Telesco, like Staley, also didn't pigeon hole the offensive coordinator vacancy as one that would go to a coach with loads of experience.
"Not necessarily," Telesco said. "I think that we're going to have a pretty wide scope of what we're going to look at, then see what it narrows down to after that."
5. Praise for the rookies
As mentioned above, the 2023 NFL Draft is still three-plus months away.
But Telesco took some time Thursday to reflect on the Chargers 2022 draft class and the impact that group made on the team.
Telesco praised first-rounder Zion Johnson and also said expectations remain high for third-round safety JT Woods and fourth-round running back Isaiah [Spiller.
"JT and Isaiah, this will be a big offseason for those guys, since they didn't get as many snaps their rookie year," Telesco said. "Zion, really happy [with him]. He had his ups and downs like a rookie offensive lineman is going to have.
"I know when we drafted him, I said, 'You can't expect him to step in like Rashawn Slater did.' What Rashawn did is just really uncommon, but Zion give us an edge and a toughness inside," Telesco continued. "He's smart. If he makes a mistake, he doesn't make the same mistake twice. I just think he has a really high ceiling. He's really mature.
"A lot of that stuff that we thought when we drafted him, you don't know until you see it at this level, and see him out there, but he battled for us," Telesco added. "I'm really proud of how he played, and I think he has a long way to go."
Telesco was asked separately about sixth-rounder Jamaree Salyer, who ended up starting 15 total games (including the playoffs) after Slater suffered a biceps injury.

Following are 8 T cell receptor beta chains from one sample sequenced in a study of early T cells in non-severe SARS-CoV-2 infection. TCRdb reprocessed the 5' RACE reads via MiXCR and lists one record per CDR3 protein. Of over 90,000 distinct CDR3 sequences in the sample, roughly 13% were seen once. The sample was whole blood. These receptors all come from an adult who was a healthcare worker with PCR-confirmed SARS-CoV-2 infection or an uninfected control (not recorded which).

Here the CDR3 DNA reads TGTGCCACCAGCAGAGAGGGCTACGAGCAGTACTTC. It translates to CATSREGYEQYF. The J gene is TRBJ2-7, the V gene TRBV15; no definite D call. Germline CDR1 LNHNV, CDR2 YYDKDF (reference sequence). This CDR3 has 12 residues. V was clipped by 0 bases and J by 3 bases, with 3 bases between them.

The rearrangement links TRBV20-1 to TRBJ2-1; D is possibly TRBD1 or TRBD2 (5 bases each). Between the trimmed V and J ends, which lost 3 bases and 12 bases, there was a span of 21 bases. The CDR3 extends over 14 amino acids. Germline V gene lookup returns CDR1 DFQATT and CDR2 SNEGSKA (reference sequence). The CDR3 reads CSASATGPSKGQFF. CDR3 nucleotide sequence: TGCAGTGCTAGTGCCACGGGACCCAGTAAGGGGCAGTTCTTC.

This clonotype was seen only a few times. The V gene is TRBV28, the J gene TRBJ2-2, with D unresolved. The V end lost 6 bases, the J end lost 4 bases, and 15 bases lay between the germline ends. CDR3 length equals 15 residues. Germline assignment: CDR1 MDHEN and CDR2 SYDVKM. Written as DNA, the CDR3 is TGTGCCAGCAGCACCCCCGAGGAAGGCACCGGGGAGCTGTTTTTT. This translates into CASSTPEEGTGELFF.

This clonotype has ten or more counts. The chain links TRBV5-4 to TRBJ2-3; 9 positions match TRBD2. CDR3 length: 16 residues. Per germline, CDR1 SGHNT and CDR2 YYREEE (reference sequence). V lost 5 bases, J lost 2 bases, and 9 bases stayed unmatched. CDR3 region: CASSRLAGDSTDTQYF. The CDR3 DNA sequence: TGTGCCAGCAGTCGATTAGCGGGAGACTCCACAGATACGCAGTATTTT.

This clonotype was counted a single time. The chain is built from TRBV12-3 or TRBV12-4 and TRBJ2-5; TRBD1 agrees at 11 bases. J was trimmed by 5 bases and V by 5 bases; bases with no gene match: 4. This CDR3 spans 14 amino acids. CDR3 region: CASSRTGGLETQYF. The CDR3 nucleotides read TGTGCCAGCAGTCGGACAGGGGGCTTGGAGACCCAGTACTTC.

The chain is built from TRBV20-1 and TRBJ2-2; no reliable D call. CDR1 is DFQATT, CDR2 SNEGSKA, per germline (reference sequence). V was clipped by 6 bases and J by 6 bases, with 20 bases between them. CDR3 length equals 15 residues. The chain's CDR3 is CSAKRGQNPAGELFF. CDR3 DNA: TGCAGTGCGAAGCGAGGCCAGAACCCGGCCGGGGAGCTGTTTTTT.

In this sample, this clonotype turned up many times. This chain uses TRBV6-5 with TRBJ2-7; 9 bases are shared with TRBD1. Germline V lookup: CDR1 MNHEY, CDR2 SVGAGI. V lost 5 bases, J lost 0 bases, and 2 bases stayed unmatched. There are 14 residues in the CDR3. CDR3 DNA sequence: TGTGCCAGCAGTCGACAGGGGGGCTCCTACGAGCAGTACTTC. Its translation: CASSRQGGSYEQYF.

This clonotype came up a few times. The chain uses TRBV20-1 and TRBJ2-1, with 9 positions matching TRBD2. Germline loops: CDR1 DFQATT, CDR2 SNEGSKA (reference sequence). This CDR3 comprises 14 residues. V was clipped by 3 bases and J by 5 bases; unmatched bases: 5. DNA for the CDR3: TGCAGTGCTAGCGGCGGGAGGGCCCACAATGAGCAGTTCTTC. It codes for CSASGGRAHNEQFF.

Telesco had high praise for the former Georgia standout.
"He saved us this year," Telesco said.
Telesco added that while Salyer played tackle in college, the team wanted to see him at guard during training camp and the preseason. But when Slater went down, the Bolts moved him back to tackle in order to avoid a complete shuffle along the line.
"Jamaree never flinched. He has great poise and balance, and patience at that position," Telesco said. "I think a lot of that is because he played it a lot at the college level and played at a pretty high level. He played really efficient football for us at a critical position.
"As you move into next year, as good as Jamaree played, I feel pretty comfortable that Rashawn Slater will be our left tackle, but we'll figure out what the best role for Jamaree is. It's a negative when a player gets hurt," Telesco added. "The one little positive is other players getting an opportunity and now, we know what he can do, rather than thinking he can do something. It will give us some flexibility. Do we see him at a guard or a tackle for next year? I don't know yet, to be honest with you. I'm not sure."